She was hired full time by the Bureau of Rehabilitation of the District of Columbia as Counselor, Court Advocate and Custody of Jail and Prison Releasees. This work was done through the Superior and Federal Court System. Marie joined the professional organizations for jail and prison ministers and continued to visit the jails and prisons regardless of where she lived. In the course of her active years working with the prisoners and the releasees, in 1987 she took a one-year course in clowning and became a Certified Clown, taking the name “Delight.”

In 1993 Marie qualified for and received a Social Worker Associate Degree. Marie’s insatiable appetite for more and more learning experiences took her into many fields.  In addition to her commitment to prison populations, Marie had an intense interest in any major social justice issue that was current at the time. She wrote and called numerous offices of governors, legislators, politicians and clergy voicing her opposition to or support of given courses of action they were embarked on. She stayed the course of resistance to injustice wherever she might find it. And one thing I remember about Marie’s commitment to peace and justice is that she was always well informed about the position she would take.

Her health began to decline in the early 1990s following three abdominal surgeries for peritonitis and diverticulitis. After a heart attack and open heart surgery in 1999 and breast cancer in 2002, she would return to the fray undaunted, taking up her work either as a paid minister or a volunteer. Not one to give up, she moved first to Grand Island where she continued to regain her strength. In 1996, finding she needed an elevator. she moved to Medaille Center in Salina. There she took on volunteer work as chaplain at Saline County Jail and as a jail visitor and legislative aide at Catholic Charities. She also regularly volunteered at the Diocesan Office to review and respond to issues relating to federal legislation of significance to the Catholic social justice agenda.

The steadily declining state of her health forced her, reluctantly, to reduce her hours of work but she refused to give up her ministry. Her love and respect for the women and men in the jail was genuine but not ingenuous. She knew well that most of them found themselves where they were through their own failure and crime and many would return to the prison system once they were released or paroled. When the Medaille Convent in Salina closed Marie insisted on remaining in Salina where she could continue at some level her lifelong mission of active and inclusive love for the neglected and marginated. Meanwhile her own health was steadily deteriorating.

Life itself has a way of leading us to the self-emptying that our Maxims call for and to which we find ourselves so strongly resistant. In 2007 Marie voluntarily moved to the Motherhouse where she immediately began exploring Concordia for needs she might be able to attend to, but mostly she was gradually letting go of her own need to be actively engaged in ministry.  Most recently after breaking her arm in a bad fall she moved to Mount Joseph Senior Village in order to receive daily physical therapy. She was making some progress and was determined to return to the Motherhouse and to attend an up-coming reunion of orphans and their families in Chapman, come October.  It was not to be!  Another fall resulted in a severe fracture in her other arm and a bleed in the brain that resulted in her death.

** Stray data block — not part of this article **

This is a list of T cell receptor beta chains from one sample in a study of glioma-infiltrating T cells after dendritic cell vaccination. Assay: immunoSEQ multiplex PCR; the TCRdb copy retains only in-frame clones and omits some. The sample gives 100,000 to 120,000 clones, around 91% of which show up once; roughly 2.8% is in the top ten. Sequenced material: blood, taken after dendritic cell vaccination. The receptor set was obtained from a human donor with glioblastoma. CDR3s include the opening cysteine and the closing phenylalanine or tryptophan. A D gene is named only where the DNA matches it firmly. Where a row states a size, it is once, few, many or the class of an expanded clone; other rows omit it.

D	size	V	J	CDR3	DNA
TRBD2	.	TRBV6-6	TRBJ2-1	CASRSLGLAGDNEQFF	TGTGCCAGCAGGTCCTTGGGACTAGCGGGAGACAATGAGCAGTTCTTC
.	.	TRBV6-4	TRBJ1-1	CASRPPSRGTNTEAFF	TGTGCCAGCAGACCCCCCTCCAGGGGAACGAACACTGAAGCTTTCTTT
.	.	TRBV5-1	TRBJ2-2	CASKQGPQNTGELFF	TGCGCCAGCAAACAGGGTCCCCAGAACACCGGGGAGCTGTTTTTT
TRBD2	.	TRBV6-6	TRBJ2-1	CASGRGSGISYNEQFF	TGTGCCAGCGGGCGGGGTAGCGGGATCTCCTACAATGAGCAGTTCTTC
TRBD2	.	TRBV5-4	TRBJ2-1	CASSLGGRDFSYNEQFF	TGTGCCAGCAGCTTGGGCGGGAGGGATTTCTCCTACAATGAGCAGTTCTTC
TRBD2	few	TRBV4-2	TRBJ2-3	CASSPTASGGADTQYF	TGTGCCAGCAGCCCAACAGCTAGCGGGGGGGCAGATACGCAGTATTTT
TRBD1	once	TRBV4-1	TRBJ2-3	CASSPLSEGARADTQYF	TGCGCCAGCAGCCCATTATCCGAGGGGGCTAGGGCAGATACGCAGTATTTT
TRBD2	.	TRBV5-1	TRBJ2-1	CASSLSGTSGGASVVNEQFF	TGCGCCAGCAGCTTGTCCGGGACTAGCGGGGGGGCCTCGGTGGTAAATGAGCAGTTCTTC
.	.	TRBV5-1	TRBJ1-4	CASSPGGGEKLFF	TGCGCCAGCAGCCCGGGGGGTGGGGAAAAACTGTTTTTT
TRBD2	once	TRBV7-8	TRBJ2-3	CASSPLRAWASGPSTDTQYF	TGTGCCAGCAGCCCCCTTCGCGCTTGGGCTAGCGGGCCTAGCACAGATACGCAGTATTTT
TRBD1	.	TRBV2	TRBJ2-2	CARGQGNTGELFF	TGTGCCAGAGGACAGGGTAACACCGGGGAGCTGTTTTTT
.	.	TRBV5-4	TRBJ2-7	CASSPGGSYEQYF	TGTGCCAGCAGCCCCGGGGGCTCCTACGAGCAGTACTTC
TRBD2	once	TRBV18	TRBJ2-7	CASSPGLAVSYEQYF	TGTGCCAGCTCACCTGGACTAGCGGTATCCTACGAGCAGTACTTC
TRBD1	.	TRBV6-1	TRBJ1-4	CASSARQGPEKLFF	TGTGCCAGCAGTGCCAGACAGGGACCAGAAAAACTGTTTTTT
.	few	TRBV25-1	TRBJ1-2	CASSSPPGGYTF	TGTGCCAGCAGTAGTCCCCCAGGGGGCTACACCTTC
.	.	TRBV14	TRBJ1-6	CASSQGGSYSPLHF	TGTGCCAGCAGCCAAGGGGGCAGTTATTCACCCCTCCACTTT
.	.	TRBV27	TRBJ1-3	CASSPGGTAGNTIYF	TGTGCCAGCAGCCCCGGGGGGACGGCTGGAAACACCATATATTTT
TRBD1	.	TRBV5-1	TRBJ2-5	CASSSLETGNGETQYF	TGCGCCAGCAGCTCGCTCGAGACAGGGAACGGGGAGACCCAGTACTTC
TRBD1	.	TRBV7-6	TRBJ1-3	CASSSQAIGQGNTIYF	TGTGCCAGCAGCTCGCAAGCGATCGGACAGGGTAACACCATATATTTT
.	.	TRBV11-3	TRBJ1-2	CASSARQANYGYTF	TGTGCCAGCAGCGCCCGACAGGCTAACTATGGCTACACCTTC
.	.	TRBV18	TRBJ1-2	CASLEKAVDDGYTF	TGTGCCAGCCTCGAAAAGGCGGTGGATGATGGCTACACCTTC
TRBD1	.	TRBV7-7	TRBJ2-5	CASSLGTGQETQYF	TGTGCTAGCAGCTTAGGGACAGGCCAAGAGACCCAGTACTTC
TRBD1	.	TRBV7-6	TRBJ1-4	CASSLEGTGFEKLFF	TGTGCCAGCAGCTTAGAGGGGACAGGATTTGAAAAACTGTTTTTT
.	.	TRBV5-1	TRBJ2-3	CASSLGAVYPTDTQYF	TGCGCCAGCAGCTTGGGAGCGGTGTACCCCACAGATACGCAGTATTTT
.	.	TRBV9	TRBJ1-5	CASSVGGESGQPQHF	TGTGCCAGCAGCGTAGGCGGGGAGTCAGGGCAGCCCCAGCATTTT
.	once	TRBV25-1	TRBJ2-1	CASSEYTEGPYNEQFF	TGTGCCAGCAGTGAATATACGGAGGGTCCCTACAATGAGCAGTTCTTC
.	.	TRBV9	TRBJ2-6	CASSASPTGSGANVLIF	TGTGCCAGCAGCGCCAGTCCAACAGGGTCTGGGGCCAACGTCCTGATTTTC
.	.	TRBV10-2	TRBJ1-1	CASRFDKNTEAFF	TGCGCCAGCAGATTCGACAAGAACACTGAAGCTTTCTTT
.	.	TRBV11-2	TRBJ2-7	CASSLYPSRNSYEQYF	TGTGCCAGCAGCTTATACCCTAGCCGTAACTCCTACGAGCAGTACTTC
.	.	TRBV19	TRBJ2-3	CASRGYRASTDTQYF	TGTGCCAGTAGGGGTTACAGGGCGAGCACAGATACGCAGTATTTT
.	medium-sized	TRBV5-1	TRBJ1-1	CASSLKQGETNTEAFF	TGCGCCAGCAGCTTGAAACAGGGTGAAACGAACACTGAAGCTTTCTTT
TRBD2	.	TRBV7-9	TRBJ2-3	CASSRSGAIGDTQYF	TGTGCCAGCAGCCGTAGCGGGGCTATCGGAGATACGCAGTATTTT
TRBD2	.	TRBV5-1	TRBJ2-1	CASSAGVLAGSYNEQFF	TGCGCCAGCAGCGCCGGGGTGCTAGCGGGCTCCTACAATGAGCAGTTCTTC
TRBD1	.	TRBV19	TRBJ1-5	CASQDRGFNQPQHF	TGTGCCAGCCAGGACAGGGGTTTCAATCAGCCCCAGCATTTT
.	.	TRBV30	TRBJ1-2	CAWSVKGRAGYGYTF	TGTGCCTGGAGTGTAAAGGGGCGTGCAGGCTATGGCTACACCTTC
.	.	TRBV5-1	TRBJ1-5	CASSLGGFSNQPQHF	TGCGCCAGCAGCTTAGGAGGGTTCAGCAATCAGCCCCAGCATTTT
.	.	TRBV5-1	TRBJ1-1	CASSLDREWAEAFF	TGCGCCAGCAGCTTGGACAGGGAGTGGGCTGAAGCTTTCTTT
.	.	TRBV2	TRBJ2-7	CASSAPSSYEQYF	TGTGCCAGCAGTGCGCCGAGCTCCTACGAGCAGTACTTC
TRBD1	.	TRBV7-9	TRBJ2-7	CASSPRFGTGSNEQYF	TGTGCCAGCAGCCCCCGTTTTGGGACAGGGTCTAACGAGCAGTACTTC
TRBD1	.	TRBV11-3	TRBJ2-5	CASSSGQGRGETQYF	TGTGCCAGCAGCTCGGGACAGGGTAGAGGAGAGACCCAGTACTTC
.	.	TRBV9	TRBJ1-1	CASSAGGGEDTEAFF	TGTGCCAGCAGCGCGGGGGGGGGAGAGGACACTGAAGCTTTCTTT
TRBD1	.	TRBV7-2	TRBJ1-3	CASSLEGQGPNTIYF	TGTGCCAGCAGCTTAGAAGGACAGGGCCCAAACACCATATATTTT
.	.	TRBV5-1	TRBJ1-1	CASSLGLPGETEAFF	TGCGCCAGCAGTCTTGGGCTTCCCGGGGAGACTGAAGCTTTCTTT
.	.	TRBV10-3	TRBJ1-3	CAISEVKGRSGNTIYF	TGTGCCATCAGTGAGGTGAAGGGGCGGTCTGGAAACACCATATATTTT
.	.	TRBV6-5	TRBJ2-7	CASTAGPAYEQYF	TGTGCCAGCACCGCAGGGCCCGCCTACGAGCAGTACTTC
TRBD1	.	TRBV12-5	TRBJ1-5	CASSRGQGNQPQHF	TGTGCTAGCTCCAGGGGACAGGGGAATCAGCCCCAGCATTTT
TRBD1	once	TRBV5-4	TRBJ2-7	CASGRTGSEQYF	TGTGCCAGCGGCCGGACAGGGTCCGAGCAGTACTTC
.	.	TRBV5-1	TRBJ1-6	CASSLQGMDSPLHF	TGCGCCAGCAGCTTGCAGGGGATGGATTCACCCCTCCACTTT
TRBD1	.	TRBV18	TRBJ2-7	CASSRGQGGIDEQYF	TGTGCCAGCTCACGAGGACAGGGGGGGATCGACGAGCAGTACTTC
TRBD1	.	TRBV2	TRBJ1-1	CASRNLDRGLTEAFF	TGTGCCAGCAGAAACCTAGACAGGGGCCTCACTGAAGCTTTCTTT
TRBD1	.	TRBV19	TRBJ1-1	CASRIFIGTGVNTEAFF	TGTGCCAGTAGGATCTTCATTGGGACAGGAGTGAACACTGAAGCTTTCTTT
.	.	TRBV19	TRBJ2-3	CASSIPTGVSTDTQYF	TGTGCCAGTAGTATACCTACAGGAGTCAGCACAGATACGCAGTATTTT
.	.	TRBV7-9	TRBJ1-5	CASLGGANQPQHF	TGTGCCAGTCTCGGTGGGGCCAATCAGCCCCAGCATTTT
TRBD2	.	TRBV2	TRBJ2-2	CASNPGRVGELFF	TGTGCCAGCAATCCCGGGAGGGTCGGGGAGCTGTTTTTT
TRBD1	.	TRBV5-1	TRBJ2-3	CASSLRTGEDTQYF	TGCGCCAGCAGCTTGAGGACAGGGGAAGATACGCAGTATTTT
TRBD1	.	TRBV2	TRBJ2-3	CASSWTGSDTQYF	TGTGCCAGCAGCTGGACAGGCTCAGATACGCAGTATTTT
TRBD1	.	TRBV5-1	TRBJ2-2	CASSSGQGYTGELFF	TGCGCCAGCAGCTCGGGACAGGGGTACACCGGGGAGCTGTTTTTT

So we come to pay our respects and to share our memories of this valiant woman. A Maxim that reminds me of Marie is Number 7: “In the manifestation of zeal characteristic of your very humble vocation, imitate the fervor of the most zealous and embrace in desire the salvation and perfection of the whole world in a spirit replete with a true humility and a generous courage. This will bring you to wish to do everything for the advancement of the glory of God and the salvation of the dear neighbor.”

And so Marie, we gather here to remember your life, to bless you on your way to that kingdom where justice reigns and where we know you will be at peace forever.

4 thoughts on “Eulogy for Sister Mare Coleman, Jan. 14, 1921-July 3, 2010

  • September 1, 2010 at 12:03 am

    Thank you for this lovely and thorough eulogy. I attended school at the St. Joseph Orphanage in Abilene Kansas around 1945 thru 1948, so I did not know Mary. I lived with my grandparents, Henry & Alma Bombardier and an uncle and aunt, Abner & Anna Bombardier, later I moved to Concordia.
    Thanks for the memories of the names and places. Ila Marie Smith/Potter, Olympia, WA.

  • July 10, 2010 at 3:17 pm

    I met Sr. Mary when I was in Concordia for a three week sabbatical at Manna House…she and I spent a lot of time in the gazebo…she at one end and I at another. We were both careful not to intrude on each other’s
    space or reflection. She had difficulty walking but that didn’t stop her from
    offering assistance or her lovely smile. She made quite an impression on me and I thank you for her beautiful eulogy.

  • July 8, 2010 at 8:29 pm

    I am so glad that I was able to meet Sister Marie last summer. She was a very interesting lady.

  • July 6, 2010 at 11:19 pm

    Wow, what an amazing post is that….its really intresting, thanks for shaire with us.